Joan Clos, UN Under-Secretary-General and Executive Director of UN-Habitat, analyses the current challenges of urbanisation and the strategies to overcome them embraced by the New Urban Agenda, and provides examples of the successful implementation of the Agenda in Commonwealth countries.
Urbanisation is one of the few human and social processes that take place without incentive. Urbanisation attracts millions of people with no encouragement. We see this in our growing cities, and in the projected growth of our combined urban population from 50 per cent currently to around 70 per cent in the next 30 years. This is why urbanisation has become one of the most important global trends of the 21st century.
Investing in good urbanisation is a guarantee of prosperity and development, particularly in developing countries, where major urban transformations will inevitably take place. But how do we achieve good urbanisation?
In October 2016 the capital of Ecuador, Quito, hosted Habitat III, the largest ever summit on sustainable urban development in the history of the United Nations. Habitat III gave birth to the New Urban Agenda, a guiding framework for sustainable urban development for the next two decades. The New Urban Agenda can be summed up as a set of five strategies to lead to good urbanisation, seen in the well-being of both citizens and cities though the generation of employment, prosperity and development. The implementation of the New Urban Agenda is therefore essential to the success of Agenda 2030, the United Nations roadmap to sustainable development. The brief case studies in this article illustrate the capacity of well-planned urbanisation in achieving prosperity and development…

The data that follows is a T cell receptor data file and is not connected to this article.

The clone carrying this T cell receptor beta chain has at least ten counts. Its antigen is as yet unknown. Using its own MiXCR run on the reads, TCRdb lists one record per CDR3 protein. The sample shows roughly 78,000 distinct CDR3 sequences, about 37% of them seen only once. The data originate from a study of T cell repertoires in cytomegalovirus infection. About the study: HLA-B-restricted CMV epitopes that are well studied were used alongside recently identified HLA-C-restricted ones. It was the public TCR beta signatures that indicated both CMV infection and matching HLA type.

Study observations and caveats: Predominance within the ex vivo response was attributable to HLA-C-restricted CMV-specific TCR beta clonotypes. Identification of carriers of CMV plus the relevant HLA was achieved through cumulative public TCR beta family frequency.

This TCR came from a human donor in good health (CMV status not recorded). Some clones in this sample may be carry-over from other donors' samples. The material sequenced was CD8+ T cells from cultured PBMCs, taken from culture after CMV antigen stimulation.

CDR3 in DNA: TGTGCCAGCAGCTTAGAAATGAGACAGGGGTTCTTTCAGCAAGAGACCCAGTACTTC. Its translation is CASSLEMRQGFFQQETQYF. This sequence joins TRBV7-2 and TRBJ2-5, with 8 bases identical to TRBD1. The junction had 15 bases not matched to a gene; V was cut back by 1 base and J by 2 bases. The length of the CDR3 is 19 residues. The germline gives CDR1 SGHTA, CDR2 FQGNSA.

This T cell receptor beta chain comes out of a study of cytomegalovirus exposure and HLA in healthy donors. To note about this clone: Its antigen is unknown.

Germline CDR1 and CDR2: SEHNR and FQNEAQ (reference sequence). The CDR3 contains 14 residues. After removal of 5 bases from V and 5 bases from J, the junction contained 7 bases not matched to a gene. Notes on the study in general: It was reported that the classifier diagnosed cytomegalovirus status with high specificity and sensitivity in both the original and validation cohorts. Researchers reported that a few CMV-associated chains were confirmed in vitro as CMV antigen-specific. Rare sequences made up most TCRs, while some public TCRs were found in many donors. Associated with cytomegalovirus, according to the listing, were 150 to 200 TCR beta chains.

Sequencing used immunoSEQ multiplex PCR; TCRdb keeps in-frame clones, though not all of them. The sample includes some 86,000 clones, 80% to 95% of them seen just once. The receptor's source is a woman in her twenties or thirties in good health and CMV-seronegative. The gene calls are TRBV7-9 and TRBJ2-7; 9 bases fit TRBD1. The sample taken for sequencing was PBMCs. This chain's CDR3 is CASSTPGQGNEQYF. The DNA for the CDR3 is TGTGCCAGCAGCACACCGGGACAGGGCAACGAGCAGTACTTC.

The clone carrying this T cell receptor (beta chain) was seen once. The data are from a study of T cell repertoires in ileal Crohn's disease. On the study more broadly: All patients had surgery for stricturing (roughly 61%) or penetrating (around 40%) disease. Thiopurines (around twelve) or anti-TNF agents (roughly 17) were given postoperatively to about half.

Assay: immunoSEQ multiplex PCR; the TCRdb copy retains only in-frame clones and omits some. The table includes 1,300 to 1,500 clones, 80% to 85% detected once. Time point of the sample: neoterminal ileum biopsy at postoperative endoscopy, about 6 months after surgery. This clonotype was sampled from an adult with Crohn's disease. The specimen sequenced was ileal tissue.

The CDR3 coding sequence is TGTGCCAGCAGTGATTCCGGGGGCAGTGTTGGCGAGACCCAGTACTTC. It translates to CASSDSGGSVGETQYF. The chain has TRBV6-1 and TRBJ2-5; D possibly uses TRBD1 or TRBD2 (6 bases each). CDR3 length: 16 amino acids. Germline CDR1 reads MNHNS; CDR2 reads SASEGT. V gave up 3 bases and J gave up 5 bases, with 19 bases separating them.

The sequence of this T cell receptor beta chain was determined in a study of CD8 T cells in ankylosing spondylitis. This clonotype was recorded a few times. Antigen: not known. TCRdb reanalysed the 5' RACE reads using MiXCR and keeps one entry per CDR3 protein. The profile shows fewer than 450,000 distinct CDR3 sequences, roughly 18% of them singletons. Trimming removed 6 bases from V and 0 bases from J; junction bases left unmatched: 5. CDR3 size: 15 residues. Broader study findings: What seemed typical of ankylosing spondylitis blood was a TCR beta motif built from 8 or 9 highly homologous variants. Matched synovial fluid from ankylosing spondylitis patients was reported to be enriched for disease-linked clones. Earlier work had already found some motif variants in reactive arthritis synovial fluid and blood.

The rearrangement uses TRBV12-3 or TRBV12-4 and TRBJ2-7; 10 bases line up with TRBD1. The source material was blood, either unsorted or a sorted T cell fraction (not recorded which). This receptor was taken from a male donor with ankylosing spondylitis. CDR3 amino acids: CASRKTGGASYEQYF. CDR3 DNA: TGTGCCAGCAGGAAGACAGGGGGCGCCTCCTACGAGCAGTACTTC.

*Statistics correct at time of original publication of CHOGM 2015 Report.
UN Under-Secretary-General and Executive Director of UN-Habitat